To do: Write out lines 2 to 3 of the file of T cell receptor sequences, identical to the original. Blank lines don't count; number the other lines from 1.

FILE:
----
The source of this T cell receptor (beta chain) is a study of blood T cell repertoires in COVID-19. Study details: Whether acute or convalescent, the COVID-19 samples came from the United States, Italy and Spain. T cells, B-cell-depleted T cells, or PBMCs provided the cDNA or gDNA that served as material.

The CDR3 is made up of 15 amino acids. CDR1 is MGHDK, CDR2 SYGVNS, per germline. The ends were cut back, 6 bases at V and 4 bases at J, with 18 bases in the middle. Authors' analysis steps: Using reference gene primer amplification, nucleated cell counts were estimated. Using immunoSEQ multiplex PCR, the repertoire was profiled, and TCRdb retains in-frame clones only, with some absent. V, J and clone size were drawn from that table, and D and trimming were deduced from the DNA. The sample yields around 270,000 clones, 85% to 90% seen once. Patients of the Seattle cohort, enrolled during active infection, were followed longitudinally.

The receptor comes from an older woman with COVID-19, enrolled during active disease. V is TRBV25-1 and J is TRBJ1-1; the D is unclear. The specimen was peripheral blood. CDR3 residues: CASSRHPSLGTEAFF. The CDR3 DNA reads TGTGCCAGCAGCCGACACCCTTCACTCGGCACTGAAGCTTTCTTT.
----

The CDR3 is made up of 15 amino acids. CDR1 is MGHDK, CDR2 SYGVNS, per germline. The ends were cut back, 6 bases at V and 4 bases at J, with 18 bases in the middle. Authors' analysis steps: Using reference gene primer amplification, nucleated cell counts were estimated. Using immunoSEQ multiplex PCR, the repertoire was profiled, and TCRdb retains in-frame clones only, with some absent. V, J and clone size were drawn from that table, and D and trimming were deduced from the DNA. The sample yields around 270,000 clones, 85% to 90% seen once. Patients of the Seattle cohort, enrolled during active infection, were followed longitudinally.

The receptor comes from an older woman with COVID-19, enrolled during active disease. V is TRBV25-1 and J is TRBJ1-1; the D is unclear. The specimen was peripheral blood. CDR3 residues: CASSRHPSLGTEAFF. The CDR3 DNA reads TGTGCCAGCAGCCGACACCCTTCACTCGGCACTGAAGCTTTCTTT.